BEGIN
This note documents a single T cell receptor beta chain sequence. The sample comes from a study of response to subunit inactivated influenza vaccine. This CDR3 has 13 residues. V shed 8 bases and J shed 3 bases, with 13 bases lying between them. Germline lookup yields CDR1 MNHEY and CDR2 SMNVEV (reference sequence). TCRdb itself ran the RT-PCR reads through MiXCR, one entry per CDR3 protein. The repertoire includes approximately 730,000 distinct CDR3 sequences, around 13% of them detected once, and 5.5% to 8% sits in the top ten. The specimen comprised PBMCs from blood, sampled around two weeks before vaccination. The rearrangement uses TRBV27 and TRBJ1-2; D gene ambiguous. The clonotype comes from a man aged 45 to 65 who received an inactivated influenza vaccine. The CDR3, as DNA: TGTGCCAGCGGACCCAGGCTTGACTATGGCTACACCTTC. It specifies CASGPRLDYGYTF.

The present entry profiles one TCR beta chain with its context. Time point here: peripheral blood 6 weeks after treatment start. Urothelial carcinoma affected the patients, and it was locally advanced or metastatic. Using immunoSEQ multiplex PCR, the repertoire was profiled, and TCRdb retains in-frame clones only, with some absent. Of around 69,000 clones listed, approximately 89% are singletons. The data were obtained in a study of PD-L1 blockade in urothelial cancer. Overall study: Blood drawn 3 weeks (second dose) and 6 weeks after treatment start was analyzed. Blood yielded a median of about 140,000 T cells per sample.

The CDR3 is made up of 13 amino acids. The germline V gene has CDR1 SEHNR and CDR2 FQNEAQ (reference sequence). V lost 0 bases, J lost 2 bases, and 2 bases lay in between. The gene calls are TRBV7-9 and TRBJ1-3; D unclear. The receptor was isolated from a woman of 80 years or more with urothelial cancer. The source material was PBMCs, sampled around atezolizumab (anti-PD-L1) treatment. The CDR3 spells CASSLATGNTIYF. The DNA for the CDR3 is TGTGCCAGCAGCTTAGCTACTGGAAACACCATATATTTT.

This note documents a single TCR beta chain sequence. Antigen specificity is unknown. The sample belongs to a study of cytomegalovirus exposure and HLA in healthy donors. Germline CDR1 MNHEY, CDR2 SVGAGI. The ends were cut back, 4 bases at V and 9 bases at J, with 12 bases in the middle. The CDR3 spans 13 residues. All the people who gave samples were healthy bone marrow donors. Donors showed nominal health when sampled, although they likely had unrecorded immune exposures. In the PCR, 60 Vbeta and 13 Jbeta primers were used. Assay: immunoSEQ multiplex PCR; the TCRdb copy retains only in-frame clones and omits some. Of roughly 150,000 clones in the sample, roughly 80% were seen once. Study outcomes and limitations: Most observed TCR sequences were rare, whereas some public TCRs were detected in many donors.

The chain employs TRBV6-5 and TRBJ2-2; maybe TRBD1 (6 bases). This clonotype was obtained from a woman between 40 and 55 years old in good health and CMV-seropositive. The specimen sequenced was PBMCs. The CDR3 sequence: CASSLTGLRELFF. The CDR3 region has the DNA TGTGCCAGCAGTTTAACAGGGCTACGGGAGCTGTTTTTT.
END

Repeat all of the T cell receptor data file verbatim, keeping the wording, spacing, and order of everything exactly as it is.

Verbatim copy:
This note documents a single T cell receptor beta chain sequence. The sample comes from a study of response to subunit inactivated influenza vaccine. This CDR3 has 13 residues. V shed 8 bases and J shed 3 bases, with 13 bases lying between them. Germline lookup yields CDR1 MNHEY and CDR2 SMNVEV (reference sequence). TCRdb itself ran the RT-PCR reads through MiXCR, one entry per CDR3 protein. The repertoire includes approximately 730,000 distinct CDR3 sequences, around 13% of them detected once, and 5.5% to 8% sits in the top ten. The specimen comprised PBMCs from blood, sampled around two weeks before vaccination. The rearrangement uses TRBV27 and TRBJ1-2; D gene ambiguous. The clonotype comes from a man aged 45 to 65 who received an inactivated influenza vaccine. The CDR3, as DNA: TGTGCCAGCGGACCCAGGCTTGACTATGGCTACACCTTC. It specifies CASGPRLDYGYTF.

The present entry profiles one TCR beta chain with its context. Time point here: peripheral blood 6 weeks after treatment start. Urothelial carcinoma affected the patients, and it was locally advanced or metastatic. Using immunoSEQ multiplex PCR, the repertoire was profiled, and TCRdb retains in-frame clones only, with some absent. Of around 69,000 clones listed, approximately 89% are singletons. The data were obtained in a study of PD-L1 blockade in urothelial cancer. Overall study: Blood drawn 3 weeks (second dose) and 6 weeks after treatment start was analyzed. Blood yielded a median of about 140,000 T cells per sample.

The CDR3 is made up of 13 amino acids. The germline V gene has CDR1 SEHNR and CDR2 FQNEAQ (reference sequence). V lost 0 bases, J lost 2 bases, and 2 bases lay in between. The gene calls are TRBV7-9 and TRBJ1-3; D unclear. The receptor was isolated from a woman of 80 years or more with urothelial cancer. The source material was PBMCs, sampled around atezolizumab (anti-PD-L1) treatment. The CDR3 spells CASSLATGNTIYF. The DNA for the CDR3 is TGTGCCAGCAGCTTAGCTACTGGAAACACCATATATTTT.

This note documents a single TCR beta chain sequence. Antigen specificity is unknown. The sample belongs to a study of cytomegalovirus exposure and HLA in healthy donors. Germline CDR1 MNHEY, CDR2 SVGAGI. The ends were cut back, 4 bases at V and 9 bases at J, with 12 bases in the middle. The CDR3 spans 13 residues. All the people who gave samples were healthy bone marrow donors. Donors showed nominal health when sampled, although they likely had unrecorded immune exposures. In the PCR, 60 Vbeta and 13 Jbeta primers were used. Assay: immunoSEQ multiplex PCR; the TCRdb copy retains only in-frame clones and omits some. Of roughly 150,000 clones in the sample, roughly 80% were seen once. Study outcomes and limitations: Most observed TCR sequences were rare, whereas some public TCRs were detected in many donors.

The chain employs TRBV6-5 and TRBJ2-2; maybe TRBD1 (6 bases). This clonotype was obtained from a woman between 40 and 55 years old in good health and CMV-seropositive. The specimen sequenced was PBMCs. The CDR3 sequence: CASSLTGLRELFF. The CDR3 region has the DNA TGTGCCAGCAGTTTAACAGGGCTACGGGAGCTGTTTTTT.